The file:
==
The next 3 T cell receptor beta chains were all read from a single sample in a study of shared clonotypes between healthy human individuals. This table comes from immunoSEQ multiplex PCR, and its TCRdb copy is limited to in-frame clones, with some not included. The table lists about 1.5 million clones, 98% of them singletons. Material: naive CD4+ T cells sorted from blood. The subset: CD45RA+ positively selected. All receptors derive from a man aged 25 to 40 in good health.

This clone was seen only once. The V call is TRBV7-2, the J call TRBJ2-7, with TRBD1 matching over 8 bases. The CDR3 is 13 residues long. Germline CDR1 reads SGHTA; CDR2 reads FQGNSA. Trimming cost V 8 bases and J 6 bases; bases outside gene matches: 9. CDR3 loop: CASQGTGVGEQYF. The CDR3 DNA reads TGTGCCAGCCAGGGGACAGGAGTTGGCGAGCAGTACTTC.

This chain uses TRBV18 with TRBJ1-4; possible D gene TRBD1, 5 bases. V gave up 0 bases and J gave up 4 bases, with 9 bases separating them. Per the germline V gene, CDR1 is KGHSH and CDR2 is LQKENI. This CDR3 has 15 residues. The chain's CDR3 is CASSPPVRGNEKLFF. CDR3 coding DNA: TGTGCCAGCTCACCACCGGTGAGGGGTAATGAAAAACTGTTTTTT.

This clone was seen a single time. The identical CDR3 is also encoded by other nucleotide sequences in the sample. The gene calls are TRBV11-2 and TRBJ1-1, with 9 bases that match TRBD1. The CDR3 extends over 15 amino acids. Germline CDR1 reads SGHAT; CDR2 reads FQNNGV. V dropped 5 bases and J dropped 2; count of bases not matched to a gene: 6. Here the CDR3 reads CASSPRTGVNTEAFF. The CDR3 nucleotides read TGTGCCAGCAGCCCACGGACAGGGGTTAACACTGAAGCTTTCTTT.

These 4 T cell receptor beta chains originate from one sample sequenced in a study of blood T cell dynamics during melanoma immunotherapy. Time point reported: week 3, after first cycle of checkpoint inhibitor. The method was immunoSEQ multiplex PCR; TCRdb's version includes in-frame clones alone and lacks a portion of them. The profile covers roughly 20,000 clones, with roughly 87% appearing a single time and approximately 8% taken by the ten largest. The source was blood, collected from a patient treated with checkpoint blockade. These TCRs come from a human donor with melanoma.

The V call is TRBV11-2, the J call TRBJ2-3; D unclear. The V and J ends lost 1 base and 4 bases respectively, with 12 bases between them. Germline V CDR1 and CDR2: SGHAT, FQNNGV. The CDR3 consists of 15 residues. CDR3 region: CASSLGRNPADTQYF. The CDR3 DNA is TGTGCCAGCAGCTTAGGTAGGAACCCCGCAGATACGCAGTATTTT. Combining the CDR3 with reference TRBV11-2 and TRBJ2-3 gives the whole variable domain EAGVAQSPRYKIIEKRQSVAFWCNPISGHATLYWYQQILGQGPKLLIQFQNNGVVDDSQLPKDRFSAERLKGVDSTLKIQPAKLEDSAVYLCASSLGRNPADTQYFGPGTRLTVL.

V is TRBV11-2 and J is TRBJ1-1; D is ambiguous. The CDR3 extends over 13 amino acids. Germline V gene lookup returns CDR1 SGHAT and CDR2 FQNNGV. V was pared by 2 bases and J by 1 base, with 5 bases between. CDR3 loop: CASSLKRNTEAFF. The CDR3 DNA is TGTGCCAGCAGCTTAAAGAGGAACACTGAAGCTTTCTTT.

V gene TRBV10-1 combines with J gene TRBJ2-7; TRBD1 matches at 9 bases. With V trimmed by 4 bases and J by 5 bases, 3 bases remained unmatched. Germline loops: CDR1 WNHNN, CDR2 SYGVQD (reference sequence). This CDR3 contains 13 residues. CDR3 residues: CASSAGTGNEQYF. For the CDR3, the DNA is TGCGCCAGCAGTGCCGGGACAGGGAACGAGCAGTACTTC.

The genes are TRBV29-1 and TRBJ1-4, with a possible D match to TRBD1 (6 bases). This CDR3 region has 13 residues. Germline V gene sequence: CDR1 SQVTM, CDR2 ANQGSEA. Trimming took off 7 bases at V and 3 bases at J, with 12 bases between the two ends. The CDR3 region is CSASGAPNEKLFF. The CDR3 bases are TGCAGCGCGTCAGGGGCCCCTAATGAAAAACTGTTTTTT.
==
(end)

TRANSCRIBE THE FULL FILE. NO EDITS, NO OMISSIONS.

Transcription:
The next 3 T cell receptor beta chains were all read from a single sample in a study of shared clonotypes between healthy human individuals. This table comes from immunoSEQ multiplex PCR, and its TCRdb copy is limited to in-frame clones, with some not included. The table lists about 1.5 million clones, 98% of them singletons. Material: naive CD4+ T cells sorted from blood. The subset: CD45RA+ positively selected. All receptors derive from a man aged 25 to 40 in good health.

This clone was seen only once. The V call is TRBV7-2, the J call TRBJ2-7, with TRBD1 matching over 8 bases. The CDR3 is 13 residues long. Germline CDR1 reads SGHTA; CDR2 reads FQGNSA. Trimming cost V 8 bases and J 6 bases; bases outside gene matches: 9. CDR3 loop: CASQGTGVGEQYF. The CDR3 DNA reads TGTGCCAGCCAGGGGACAGGAGTTGGCGAGCAGTACTTC.

This chain uses TRBV18 with TRBJ1-4; possible D gene TRBD1, 5 bases. V gave up 0 bases and J gave up 4 bases, with 9 bases separating them. Per the germline V gene, CDR1 is KGHSH and CDR2 is LQKENI. This CDR3 has 15 residues. The chain's CDR3 is CASSPPVRGNEKLFF. CDR3 coding DNA: TGTGCCAGCTCACCACCGGTGAGGGGTAATGAAAAACTGTTTTTT.

This clone was seen a single time. The identical CDR3 is also encoded by other nucleotide sequences in the sample. The gene calls are TRBV11-2 and TRBJ1-1, with 9 bases that match TRBD1. The CDR3 extends over 15 amino acids. Germline CDR1 reads SGHAT; CDR2 reads FQNNGV. V dropped 5 bases and J dropped 2; count of bases not matched to a gene: 6. Here the CDR3 reads CASSPRTGVNTEAFF. The CDR3 nucleotides read TGTGCCAGCAGCCCACGGACAGGGGTTAACACTGAAGCTTTCTTT.

These 4 T cell receptor beta chains originate from one sample sequenced in a study of blood T cell dynamics during melanoma immunotherapy. Time point reported: week 3, after first cycle of checkpoint inhibitor. The method was immunoSEQ multiplex PCR; TCRdb's version includes in-frame clones alone and lacks a portion of them. The profile covers roughly 20,000 clones, with roughly 87% appearing a single time and approximately 8% taken by the ten largest. The source was blood, collected from a patient treated with checkpoint blockade. These TCRs come from a human donor with melanoma.

The V call is TRBV11-2, the J call TRBJ2-3; D unclear. The V and J ends lost 1 base and 4 bases respectively, with 12 bases between them. Germline V CDR1 and CDR2: SGHAT, FQNNGV. The CDR3 consists of 15 residues. CDR3 region: CASSLGRNPADTQYF. The CDR3 DNA is TGTGCCAGCAGCTTAGGTAGGAACCCCGCAGATACGCAGTATTTT. Combining the CDR3 with reference TRBV11-2 and TRBJ2-3 gives the whole variable domain EAGVAQSPRYKIIEKRQSVAFWCNPISGHATLYWYQQILGQGPKLLIQFQNNGVVDDSQLPKDRFSAERLKGVDSTLKIQPAKLEDSAVYLCASSLGRNPADTQYFGPGTRLTVL.

V is TRBV11-2 and J is TRBJ1-1; D is ambiguous. The CDR3 extends over 13 amino acids. Germline V gene lookup returns CDR1 SGHAT and CDR2 FQNNGV. V was pared by 2 bases and J by 1 base, with 5 bases between. CDR3 loop: CASSLKRNTEAFF. The CDR3 DNA is TGTGCCAGCAGCTTAAAGAGGAACACTGAAGCTTTCTTT.

V gene TRBV10-1 combines with J gene TRBJ2-7; TRBD1 matches at 9 bases. With V trimmed by 4 bases and J by 5 bases, 3 bases remained unmatched. Germline loops: CDR1 WNHNN, CDR2 SYGVQD (reference sequence). This CDR3 contains 13 residues. CDR3 residues: CASSAGTGNEQYF. For the CDR3, the DNA is TGCGCCAGCAGTGCCGGGACAGGGAACGAGCAGTACTTC.

The genes are TRBV29-1 and TRBJ1-4, with a possible D match to TRBD1 (6 bases). This CDR3 region has 13 residues. Germline V gene sequence: CDR1 SQVTM, CDR2 ANQGSEA. Trimming took off 7 bases at V and 3 bases at J, with 12 bases between the two ends. The CDR3 region is CSASGAPNEKLFF. The CDR3 bases are TGCAGCGCGTCAGGGGCCCCTAATGAAAAACTGTTTTTT.